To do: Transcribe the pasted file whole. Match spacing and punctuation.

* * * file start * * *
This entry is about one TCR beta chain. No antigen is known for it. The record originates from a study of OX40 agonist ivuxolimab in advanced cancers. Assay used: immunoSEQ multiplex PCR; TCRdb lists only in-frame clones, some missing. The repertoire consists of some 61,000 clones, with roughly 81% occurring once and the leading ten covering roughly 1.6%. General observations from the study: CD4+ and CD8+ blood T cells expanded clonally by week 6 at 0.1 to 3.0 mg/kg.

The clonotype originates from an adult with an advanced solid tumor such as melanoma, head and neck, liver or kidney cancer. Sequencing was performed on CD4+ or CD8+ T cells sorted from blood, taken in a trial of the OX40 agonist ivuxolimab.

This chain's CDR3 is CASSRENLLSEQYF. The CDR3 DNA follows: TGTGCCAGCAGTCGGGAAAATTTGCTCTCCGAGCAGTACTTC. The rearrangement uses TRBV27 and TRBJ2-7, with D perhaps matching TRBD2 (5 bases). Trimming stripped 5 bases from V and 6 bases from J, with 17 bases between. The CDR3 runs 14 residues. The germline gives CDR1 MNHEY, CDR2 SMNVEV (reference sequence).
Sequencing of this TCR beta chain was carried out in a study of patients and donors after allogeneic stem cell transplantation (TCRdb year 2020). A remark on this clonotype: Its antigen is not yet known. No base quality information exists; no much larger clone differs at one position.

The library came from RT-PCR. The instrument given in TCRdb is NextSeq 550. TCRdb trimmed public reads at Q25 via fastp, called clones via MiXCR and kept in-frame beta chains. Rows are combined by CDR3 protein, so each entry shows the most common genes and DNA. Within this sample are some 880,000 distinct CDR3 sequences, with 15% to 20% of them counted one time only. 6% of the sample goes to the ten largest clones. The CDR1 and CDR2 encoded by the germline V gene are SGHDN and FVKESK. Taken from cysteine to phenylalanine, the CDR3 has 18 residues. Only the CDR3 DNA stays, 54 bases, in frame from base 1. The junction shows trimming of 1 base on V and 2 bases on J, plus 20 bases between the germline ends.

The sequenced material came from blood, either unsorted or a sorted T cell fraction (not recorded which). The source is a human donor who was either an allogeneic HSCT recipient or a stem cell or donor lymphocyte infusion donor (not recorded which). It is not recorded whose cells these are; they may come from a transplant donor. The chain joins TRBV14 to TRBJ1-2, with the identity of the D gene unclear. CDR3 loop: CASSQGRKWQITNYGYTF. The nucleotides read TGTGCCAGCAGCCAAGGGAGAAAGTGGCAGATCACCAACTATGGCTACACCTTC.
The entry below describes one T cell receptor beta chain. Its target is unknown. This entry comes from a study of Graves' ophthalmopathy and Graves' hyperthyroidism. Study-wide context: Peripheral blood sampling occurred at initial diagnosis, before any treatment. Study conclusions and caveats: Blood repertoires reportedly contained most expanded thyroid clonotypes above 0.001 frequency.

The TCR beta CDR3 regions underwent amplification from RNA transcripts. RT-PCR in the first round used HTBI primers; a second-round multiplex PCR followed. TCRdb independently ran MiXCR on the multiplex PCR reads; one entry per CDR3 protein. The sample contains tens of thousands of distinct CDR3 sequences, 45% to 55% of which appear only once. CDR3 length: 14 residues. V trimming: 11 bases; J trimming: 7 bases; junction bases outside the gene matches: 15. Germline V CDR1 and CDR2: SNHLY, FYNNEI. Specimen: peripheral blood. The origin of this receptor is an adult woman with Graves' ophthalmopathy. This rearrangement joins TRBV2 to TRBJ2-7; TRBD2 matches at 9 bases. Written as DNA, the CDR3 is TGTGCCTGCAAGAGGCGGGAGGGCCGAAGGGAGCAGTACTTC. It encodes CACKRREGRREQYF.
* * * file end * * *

This entry is about one TCR beta chain. No antigen is known for it. The record originates from a study of OX40 agonist ivuxolimab in advanced cancers. Assay used: immunoSEQ multiplex PCR; TCRdb lists only in-frame clones, some missing. The repertoire consists of some 61,000 clones, with roughly 81% occurring once and the leading ten covering roughly 1.6%. General observations from the study: CD4+ and CD8+ blood T cells expanded clonally by week 6 at 0.1 to 3.0 mg/kg.

The clonotype originates from an adult with an advanced solid tumor such as melanoma, head and neck, liver or kidney cancer. Sequencing was performed on CD4+ or CD8+ T cells sorted from blood, taken in a trial of the OX40 agonist ivuxolimab.

This chain's CDR3 is CASSRENLLSEQYF. The CDR3 DNA follows: TGTGCCAGCAGTCGGGAAAATTTGCTCTCCGAGCAGTACTTC. The rearrangement uses TRBV27 and TRBJ2-7, with D perhaps matching TRBD2 (5 bases). Trimming stripped 5 bases from V and 6 bases from J, with 17 bases between. The CDR3 runs 14 residues. The germline gives CDR1 MNHEY, CDR2 SMNVEV (reference sequence).
Sequencing of this TCR beta chain was carried out in a study of patients and donors after allogeneic stem cell transplantation (TCRdb year 2020). A remark on this clonotype: Its antigen is not yet known. No base quality information exists; no much larger clone differs at one position.

The library came from RT-PCR. The instrument given in TCRdb is NextSeq 550. TCRdb trimmed public reads at Q25 via fastp, called clones via MiXCR and kept in-frame beta chains. Rows are combined by CDR3 protein, so each entry shows the most common genes and DNA. Within this sample are some 880,000 distinct CDR3 sequences, with 15% to 20% of them counted one time only. 6% of the sample goes to the ten largest clones. The CDR1 and CDR2 encoded by the germline V gene are SGHDN and FVKESK. Taken from cysteine to phenylalanine, the CDR3 has 18 residues. Only the CDR3 DNA stays, 54 bases, in frame from base 1. The junction shows trimming of 1 base on V and 2 bases on J, plus 20 bases between the germline ends.

The sequenced material came from blood, either unsorted or a sorted T cell fraction (not recorded which). The source is a human donor who was either an allogeneic HSCT recipient or a stem cell or donor lymphocyte infusion donor (not recorded which). It is not recorded whose cells these are; they may come from a transplant donor. The chain joins TRBV14 to TRBJ1-2, with the identity of the D gene unclear. CDR3 loop: CASSQGRKWQITNYGYTF. The nucleotides read TGTGCCAGCAGCCAAGGGAGAAAGTGGCAGATCACCAACTATGGCTACACCTTC.
The entry below describes one T cell receptor beta chain. Its target is unknown. This entry comes from a study of Graves' ophthalmopathy and Graves' hyperthyroidism. Study-wide context: Peripheral blood sampling occurred at initial diagnosis, before any treatment. Study conclusions and caveats: Blood repertoires reportedly contained most expanded thyroid clonotypes above 0.001 frequency.

The TCR beta CDR3 regions underwent amplification from RNA transcripts. RT-PCR in the first round used HTBI primers; a second-round multiplex PCR followed. TCRdb independently ran MiXCR on the multiplex PCR reads; one entry per CDR3 protein. The sample contains tens of thousands of distinct CDR3 sequences, 45% to 55% of which appear only once. CDR3 length: 14 residues. V trimming: 11 bases; J trimming: 7 bases; junction bases outside the gene matches: 15. Germline V CDR1 and CDR2: SNHLY, FYNNEI. Specimen: peripheral blood. The origin of this receptor is an adult woman with Graves' ophthalmopathy. This rearrangement joins TRBV2 to TRBJ2-7; TRBD2 matches at 9 bases. Written as DNA, the CDR3 is TGTGCCTGCAAGAGGCGGGAGGGCCGAAGGGAGCAGTACTTC. It encodes CACKRREGRREQYF.